Snyderman: "Currently about 24 percent of women who deliver at New York City public hospitals breast feed, exclusively. Officials want to triple that number by the year 2010, putting what many view as a personal decision on to a very public stage."

Nisha Bhandari, new mother: "Well I think it has to be a choice but it has to be like an educated choice."

Vieira: "You know, Nancy, breast feeding is obviously healthier for the baby and, and cheaper, then what is the controversy?"

Snyderman: "I think the controversy is not lifestyle but maternal choices. I mean you and I know there's so much pressure to be sort of, the perfect mom, and I'm not taking anyway, anything away from breast feeding. We all know that it's healthier. But if you start to strip formula out of the city hospitals where women of color go, they may not have the support system. You don't allow moms to stay in the hospital very long and you say breast feeding is it, I think it's gonna be harder."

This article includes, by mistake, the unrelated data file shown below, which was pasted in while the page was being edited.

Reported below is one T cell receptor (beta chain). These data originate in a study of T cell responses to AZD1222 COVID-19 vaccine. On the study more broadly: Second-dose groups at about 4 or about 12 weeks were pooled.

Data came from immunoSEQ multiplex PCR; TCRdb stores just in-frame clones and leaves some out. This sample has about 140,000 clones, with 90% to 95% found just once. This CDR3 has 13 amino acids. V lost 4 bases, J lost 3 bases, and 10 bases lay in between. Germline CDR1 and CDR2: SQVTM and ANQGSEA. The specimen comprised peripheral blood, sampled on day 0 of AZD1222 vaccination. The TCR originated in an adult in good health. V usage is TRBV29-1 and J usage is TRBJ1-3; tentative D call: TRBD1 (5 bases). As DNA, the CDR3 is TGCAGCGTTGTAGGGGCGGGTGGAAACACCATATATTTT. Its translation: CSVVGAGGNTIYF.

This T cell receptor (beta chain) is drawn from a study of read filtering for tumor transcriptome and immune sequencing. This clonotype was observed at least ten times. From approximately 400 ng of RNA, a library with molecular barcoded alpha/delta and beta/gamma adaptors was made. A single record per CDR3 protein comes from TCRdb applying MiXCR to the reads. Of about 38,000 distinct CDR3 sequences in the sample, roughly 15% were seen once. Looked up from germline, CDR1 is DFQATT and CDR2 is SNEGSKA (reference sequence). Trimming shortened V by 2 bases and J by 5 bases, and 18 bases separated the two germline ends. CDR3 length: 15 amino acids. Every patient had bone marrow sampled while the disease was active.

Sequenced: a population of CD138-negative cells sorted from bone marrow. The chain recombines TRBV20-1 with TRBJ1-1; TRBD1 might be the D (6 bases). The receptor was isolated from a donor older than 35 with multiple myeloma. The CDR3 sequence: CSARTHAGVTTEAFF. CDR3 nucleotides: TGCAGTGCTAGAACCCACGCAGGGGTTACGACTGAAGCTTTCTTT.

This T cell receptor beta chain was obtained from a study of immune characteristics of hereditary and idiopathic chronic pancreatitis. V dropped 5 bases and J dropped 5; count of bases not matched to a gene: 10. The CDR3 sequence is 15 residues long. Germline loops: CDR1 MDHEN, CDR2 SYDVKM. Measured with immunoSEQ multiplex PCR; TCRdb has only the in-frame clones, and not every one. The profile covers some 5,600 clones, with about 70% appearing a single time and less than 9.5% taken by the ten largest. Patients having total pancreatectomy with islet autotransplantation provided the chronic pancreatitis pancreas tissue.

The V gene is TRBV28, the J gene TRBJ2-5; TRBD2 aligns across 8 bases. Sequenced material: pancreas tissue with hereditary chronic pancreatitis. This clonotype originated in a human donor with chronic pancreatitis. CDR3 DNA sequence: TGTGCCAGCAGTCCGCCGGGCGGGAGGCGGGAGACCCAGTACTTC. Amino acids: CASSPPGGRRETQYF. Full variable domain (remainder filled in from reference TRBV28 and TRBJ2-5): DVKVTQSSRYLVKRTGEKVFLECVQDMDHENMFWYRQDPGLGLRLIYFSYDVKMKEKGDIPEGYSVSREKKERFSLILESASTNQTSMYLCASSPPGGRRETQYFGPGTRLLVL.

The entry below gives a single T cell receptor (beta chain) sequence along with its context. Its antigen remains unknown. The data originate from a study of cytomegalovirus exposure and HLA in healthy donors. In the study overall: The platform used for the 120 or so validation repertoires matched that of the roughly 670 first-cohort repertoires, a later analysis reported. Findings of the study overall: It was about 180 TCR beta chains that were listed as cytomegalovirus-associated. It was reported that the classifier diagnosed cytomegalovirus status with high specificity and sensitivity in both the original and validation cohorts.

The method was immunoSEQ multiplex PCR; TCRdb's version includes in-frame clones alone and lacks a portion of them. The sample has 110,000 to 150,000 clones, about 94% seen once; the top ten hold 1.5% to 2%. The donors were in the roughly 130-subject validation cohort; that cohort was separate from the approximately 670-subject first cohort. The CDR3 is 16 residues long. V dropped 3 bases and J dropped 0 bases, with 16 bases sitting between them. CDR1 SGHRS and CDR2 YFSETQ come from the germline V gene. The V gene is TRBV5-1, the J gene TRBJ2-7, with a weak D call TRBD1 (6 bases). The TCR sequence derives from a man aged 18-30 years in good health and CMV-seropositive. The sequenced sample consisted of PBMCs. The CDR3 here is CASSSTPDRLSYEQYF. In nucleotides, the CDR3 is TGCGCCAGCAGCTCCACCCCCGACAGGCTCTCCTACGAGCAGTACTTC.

Vieira: "Putting them in a bad situation, yeah."

Snyderman: "Yeah, you know breast feeding sounds so easy but for any of us who've done it, it's a little bit tougher than people give it credit for. And I really resent the fact that there are men telling women what to do and that it's the government and it's going way beyond just health. This is gonna be controversial but I think it makes a lot of us go, uhh, just take a breath. Maybe not so fast."

Vieira: "Yeah, take a step back..."

Snyderman: "Yeah."

Vieira: "Dr. Nancy Snyderman, thanks so much for joining us."

Snyderman: "You're welcome."

Geoffrey Dickens
Geoffrey Dickens
Geoffrey Dickens is the Deputy Research Director at the Media Research Center.